When I resolve to do something, I say it out loud.
Not out loud in my shower or in earnest for the mirror, but out loud, boldly to another person, often multiple people on separate occasions. It’s an uncontrollable tic of mine that has served me extremely well in some circumstances and shamed me painfully in others.
There have been big successes, like when I told my sous-chef while expediting a Friday night service that I was going to make a documentary series about the food and farmers of Eastern North Carolina, and our very own restaurant and his work would probably be part of it. I had just dreamed up the idea the night before while standing in the very same spot. At the time, I had no media presence, no disposable income, no experience doing anything in front of the camera or behind, and I knew exactly one person who had ever made anything other than a home video.
Still, I went home that night and promptly gave the news to my twins’ nanny. The following morning, I laid it all out for my parents and as soon as possible warned my sisters that if they wanted to shed ten pounds before being on TV, they should get started.
My sous avoided a direct response to this declaration by hiding behind a giant bowl of flying fried collards he was tossing with salt. The nanny said she hoped the series would result in some travel, and my family agreed I had always been full of ideas. Nobody laughed in my face or asked if anything was wrong. Nobody started a diet that day either. But I hoped I had planted enough seeds that someone would eventually follow up with some questions. Accountability is a powerful motivator when you hate to disappoint people.
On New Year’s Eve 2021, in lieu of a kiss at midnight, I made the first resolution I had ever intended to keep. Twenty twenty-two would be the year I would write an op-ed intended for and poignant enough for the New York Times. Ever since I’d moved to New York in my early twenties, the idea of writing for the newspaper had skulked. Even after I made my way back to North Carolina to put down roots, the ambition stuck with me, with no little thanks to the chip on my shoulder: I never wanted to be a Southern writer with a Southern opinion, I wanted to be a good writer with a worthy opinion, and I decided somewhere along the way that being published in the NYT would validate me.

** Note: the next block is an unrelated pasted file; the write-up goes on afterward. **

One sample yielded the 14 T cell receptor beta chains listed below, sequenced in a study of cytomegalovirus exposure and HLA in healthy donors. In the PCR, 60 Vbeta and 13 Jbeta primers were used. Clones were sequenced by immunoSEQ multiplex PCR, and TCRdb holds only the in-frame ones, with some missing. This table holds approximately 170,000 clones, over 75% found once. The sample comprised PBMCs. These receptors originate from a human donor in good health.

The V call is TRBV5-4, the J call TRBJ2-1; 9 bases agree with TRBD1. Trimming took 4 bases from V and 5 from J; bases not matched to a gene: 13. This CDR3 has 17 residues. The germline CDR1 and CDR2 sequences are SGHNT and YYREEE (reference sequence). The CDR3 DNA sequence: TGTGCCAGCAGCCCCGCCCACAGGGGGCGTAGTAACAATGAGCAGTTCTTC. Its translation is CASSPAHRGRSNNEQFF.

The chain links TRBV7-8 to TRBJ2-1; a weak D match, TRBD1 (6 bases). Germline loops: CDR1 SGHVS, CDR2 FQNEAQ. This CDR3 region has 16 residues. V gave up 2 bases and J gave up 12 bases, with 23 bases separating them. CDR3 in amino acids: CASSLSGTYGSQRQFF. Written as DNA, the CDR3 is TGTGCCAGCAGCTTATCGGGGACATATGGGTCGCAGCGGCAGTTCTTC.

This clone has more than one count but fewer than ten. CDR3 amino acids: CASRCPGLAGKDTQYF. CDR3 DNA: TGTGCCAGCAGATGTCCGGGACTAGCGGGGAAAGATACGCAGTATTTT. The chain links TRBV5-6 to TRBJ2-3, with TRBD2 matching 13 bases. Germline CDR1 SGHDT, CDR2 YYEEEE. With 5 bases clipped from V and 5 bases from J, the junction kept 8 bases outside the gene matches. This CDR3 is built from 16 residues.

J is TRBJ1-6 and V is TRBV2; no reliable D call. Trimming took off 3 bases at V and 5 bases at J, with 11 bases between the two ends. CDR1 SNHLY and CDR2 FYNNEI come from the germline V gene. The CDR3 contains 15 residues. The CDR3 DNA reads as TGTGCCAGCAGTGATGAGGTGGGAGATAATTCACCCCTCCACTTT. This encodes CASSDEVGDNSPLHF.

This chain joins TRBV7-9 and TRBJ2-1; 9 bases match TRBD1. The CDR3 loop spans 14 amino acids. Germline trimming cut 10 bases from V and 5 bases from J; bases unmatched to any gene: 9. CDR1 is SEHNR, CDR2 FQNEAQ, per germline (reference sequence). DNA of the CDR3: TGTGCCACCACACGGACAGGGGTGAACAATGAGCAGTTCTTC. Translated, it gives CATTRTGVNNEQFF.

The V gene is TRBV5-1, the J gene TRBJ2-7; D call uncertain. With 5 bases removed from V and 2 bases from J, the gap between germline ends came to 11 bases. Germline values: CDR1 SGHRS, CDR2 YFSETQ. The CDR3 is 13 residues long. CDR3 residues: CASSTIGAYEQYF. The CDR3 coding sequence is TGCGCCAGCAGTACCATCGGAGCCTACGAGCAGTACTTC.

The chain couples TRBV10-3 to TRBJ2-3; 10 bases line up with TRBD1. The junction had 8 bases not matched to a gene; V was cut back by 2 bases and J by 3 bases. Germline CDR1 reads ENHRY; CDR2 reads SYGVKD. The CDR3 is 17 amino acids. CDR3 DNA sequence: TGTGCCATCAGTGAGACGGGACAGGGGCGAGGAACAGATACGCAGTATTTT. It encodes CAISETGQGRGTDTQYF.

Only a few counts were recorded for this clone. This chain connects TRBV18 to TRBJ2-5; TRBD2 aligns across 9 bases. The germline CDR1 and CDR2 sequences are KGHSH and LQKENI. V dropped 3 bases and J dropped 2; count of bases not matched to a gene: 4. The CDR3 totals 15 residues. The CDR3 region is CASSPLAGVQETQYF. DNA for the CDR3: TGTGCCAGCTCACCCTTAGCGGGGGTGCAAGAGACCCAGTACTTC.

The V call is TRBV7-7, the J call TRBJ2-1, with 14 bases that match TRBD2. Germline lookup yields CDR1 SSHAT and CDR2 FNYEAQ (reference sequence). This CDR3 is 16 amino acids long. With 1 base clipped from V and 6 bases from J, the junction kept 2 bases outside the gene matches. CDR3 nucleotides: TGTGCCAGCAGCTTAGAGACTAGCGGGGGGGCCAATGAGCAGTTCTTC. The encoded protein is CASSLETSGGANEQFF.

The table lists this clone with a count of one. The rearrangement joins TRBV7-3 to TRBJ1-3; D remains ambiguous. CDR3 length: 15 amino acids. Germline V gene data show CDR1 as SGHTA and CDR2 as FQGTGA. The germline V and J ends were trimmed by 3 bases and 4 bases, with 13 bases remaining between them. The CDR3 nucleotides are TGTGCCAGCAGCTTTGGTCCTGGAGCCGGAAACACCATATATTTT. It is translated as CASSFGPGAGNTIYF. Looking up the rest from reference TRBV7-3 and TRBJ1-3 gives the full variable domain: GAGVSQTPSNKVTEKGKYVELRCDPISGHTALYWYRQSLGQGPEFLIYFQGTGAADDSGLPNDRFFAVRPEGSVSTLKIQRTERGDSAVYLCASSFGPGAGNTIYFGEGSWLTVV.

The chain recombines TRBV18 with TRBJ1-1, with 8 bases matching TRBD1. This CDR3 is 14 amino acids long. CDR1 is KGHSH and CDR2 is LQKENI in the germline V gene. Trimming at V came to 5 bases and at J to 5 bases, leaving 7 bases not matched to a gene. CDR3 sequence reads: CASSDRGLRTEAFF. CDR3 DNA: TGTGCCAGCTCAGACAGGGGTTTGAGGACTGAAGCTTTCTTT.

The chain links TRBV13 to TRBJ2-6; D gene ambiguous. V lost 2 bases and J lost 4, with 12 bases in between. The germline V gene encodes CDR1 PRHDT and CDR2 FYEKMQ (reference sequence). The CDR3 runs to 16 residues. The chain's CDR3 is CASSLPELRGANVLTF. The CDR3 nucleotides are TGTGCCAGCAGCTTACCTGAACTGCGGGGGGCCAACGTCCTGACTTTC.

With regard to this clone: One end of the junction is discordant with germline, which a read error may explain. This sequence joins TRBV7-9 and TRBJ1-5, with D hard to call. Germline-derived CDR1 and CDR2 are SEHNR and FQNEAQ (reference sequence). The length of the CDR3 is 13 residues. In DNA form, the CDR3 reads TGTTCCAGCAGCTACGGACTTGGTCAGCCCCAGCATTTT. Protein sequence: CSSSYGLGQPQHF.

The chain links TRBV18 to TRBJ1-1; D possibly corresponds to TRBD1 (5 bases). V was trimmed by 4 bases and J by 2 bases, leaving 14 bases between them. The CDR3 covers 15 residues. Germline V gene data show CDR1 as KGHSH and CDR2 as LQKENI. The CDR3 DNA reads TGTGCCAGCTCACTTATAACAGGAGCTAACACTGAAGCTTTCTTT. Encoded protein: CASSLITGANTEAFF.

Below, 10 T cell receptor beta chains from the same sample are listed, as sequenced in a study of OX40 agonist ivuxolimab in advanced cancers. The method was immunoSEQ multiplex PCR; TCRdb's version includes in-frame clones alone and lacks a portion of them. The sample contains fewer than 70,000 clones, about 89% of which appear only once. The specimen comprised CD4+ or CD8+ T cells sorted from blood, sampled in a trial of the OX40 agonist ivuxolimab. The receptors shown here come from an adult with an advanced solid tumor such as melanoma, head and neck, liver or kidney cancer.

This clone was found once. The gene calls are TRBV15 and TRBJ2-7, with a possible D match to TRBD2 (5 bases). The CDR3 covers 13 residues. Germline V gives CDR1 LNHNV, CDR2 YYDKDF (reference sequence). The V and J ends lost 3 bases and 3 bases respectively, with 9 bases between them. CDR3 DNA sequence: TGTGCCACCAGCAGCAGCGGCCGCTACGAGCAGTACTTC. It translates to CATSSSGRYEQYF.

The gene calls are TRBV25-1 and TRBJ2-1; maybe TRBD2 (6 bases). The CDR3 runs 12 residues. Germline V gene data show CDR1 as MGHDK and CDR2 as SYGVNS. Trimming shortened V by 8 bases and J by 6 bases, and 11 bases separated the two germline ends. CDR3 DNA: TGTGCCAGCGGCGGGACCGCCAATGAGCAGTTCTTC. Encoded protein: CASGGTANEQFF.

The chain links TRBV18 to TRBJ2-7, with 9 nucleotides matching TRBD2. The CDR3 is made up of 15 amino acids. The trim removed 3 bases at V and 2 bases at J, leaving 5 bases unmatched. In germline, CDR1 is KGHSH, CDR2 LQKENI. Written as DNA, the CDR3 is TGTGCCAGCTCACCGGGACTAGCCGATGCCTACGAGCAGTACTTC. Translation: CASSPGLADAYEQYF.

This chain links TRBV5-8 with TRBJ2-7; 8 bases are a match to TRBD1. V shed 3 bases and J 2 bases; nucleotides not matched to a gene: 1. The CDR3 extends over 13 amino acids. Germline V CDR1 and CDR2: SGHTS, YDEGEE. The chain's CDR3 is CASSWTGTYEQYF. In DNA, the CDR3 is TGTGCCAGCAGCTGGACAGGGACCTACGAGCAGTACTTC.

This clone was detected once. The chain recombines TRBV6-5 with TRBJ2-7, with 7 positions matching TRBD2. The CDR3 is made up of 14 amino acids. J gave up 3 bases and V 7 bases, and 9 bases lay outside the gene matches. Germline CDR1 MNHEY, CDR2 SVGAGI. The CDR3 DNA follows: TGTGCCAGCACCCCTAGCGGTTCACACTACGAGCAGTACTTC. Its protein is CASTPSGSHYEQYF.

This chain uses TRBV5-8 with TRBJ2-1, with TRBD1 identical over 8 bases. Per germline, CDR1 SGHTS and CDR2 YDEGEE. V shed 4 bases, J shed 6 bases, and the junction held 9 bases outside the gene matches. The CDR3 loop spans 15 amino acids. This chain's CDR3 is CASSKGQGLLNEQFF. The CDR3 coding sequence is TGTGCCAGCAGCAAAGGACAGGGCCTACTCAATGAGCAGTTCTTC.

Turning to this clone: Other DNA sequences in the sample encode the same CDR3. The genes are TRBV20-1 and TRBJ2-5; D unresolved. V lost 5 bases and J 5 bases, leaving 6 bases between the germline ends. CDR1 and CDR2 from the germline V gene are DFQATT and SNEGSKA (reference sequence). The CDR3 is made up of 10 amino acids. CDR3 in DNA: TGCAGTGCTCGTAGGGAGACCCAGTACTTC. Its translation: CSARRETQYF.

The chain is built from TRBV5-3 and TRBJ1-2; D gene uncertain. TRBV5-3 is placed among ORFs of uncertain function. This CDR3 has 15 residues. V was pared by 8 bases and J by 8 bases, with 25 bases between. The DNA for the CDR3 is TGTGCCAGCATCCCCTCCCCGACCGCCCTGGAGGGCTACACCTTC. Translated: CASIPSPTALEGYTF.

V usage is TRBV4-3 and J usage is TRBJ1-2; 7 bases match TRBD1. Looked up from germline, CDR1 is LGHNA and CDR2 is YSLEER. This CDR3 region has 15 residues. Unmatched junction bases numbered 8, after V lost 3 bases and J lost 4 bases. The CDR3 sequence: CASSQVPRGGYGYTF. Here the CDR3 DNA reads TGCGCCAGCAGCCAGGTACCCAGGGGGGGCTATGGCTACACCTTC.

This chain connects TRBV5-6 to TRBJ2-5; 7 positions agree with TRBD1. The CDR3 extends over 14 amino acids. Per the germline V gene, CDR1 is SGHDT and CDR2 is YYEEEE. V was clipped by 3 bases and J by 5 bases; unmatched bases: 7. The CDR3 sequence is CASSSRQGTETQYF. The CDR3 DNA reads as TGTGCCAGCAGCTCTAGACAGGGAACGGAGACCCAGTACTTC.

I was alone that New Year’s, so the next day, I called my then ten-year-olds and promised them that within a year, their mom would have her own words printed in our nation’s paper of record. Opinionless months later, I was stunned when Flo, our family’s squeaky wheel, asked me out of the blue how the “piece was coming for the Times.”
Flush with maternal shame, I wanted to know how she knew to call it a “piece for the Times.” Flo said there was no way not to. She heard me blabbing on the phone about the thing I wanted to write but hadn’t yet all the time. I asked Flo to stay in her lane. She failed to, and although I missed my deadline by a few weeks, I did write an opinion “piece for the Times” this past January on the restaurant industry’s struggles.
Not all of my “say it to slay it” plans, however, have worked. Too many times I’ve tried my hand (um, mouth) at talking into practice things that my gut didn’t want to do at all.